The Effectiveness of Incarceration-Based Drug Treatment on Criminal Behavior: A Systematic Review
Crime and Justice
Many, if not most, incarcerated offenders have substance abuse problems. Without effective treatment, these substance-abusing offenders are likely to persist in non-drug offending. The period of incarceration offers an opportunity to intervene in the cycle of drug abuse and crime. Although many types of incarceration-based drug treatment programs are available (e.g., therapeutic communities and group counseling), the effectiveness of these programs is unclear.
The objective of this research synthesis is to systematically review quasi-experimental and experimental (RCT) evaluations of the effectiveness of incarceration-based drug treatment programs in reducing post-release recidivism and drug relapse. A secondary objective of this synthesis is to examine variation in effectiveness by programmatic, sample, and methodological features. In this update of the original 2006 review (see Mitchell, Wilson, and MacKenzie, 2006), studies made available since the original review were included in an effort to keep current with emerging research.
We searched bibliographic databases, hand searched select journals, and reviewed websites of several research organizations involved in drug treatment research to identify potentially eligible studies.
Eligible studies needed to assess the effectiveness of incarceration-based (e.g., jail, prison) drug treatment programs, use experimental or quasi-experimental comparison group research designs, measured a post-release recidivism or drug use outcome, and be conducted between 1980 and 2011, inclusive.
DATA COLLECTION AND ANALYSIS
From each evaluation, we coded an effect size that quantified each program’s effect on various measures of recidivism and/or drug relapse. We also coded features of the program, research methodology, and sample. We analyzed effect sizes using the random-effects inverse-variance weight method of meta-analysis.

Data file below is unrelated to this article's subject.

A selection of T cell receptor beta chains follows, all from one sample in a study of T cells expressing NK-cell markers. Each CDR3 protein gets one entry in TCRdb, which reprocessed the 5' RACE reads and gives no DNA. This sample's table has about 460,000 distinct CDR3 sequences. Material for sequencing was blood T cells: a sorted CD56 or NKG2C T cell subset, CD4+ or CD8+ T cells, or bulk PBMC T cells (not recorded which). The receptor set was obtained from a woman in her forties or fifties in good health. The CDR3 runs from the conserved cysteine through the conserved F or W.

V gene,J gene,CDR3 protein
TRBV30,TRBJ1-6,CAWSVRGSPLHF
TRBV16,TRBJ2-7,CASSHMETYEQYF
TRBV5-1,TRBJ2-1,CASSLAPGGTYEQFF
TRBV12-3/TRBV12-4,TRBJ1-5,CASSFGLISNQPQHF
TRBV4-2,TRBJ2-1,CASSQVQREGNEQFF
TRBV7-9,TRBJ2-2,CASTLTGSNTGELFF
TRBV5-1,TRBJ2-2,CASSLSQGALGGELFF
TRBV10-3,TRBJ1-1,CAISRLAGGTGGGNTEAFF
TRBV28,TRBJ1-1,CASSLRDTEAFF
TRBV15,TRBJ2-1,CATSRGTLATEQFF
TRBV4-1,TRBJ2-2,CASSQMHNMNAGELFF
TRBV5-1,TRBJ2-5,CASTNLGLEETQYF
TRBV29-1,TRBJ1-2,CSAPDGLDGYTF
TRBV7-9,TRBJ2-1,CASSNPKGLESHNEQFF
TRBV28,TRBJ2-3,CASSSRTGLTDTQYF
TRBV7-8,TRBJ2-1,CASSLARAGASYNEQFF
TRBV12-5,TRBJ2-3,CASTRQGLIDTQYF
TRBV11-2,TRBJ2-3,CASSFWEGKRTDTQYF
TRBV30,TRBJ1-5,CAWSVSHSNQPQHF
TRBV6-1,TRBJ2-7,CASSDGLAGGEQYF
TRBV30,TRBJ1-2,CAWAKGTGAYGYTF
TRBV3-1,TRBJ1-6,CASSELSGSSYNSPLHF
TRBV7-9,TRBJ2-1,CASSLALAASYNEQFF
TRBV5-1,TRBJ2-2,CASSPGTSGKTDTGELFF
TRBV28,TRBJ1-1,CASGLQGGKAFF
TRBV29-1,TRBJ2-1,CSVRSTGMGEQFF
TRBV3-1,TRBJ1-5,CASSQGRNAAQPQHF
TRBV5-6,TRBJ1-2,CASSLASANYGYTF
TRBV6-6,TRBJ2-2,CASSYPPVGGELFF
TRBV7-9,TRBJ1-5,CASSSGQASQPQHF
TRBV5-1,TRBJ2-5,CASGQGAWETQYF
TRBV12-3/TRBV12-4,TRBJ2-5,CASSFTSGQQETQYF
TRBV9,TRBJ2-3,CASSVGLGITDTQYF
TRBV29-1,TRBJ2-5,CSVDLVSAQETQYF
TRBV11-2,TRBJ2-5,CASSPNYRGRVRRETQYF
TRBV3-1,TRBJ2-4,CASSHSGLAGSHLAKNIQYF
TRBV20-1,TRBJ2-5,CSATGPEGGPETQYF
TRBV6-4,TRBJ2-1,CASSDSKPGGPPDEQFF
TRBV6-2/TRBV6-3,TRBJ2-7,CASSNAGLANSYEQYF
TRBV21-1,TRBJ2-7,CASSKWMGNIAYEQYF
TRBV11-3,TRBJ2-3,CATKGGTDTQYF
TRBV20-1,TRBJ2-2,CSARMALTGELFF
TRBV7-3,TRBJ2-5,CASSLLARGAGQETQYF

Seventy-four evaluations met our eligibility criteria. The overall average effect of these programs was approximately a 15 to 17% reduction in recidivism and drug relapse. The effectiveness of such programs, however, varied by program type. Therapeutic communities had relatively consistent but modest reductions in recidivism and drug relapse. Counseling and narcotic maintenance programs had mixed effects. Specifically, counseling programs on average reduced recidivism but not drug relapse, narcotic maintenance programs had sizeable reductions in drug relapse but not recidivism, and boot camps had negligible effects on both recidivism and drug relapse.
This synthesis of evaluations of incarceration-based drug treatment programs found that such programs are modestly effective in reducing recidivism. These findings most strongly support the effectiveness of therapeutic communities, as these programs produced relatively consistent reductions in recidivism and drug use. Both counseling and incarceration-based narcotic maintenance programs had mixed effects. Counseling programs were associated with reductions in recidivism but not drug use; whereas, incarceration-based narcotic maintenance programs were associated with reductions in drug use but not recidivism. Note that our findings regarding the effectiveness of incarceration-based narcotic maintenance programs differ from a larger review of community-based narcotic maintenance programs (see Egli, Pina, Christensen, Aebi, and Killias, 2009). Finally, boot camp programs for drug offenders had negligible effects on both recidivism and drug use.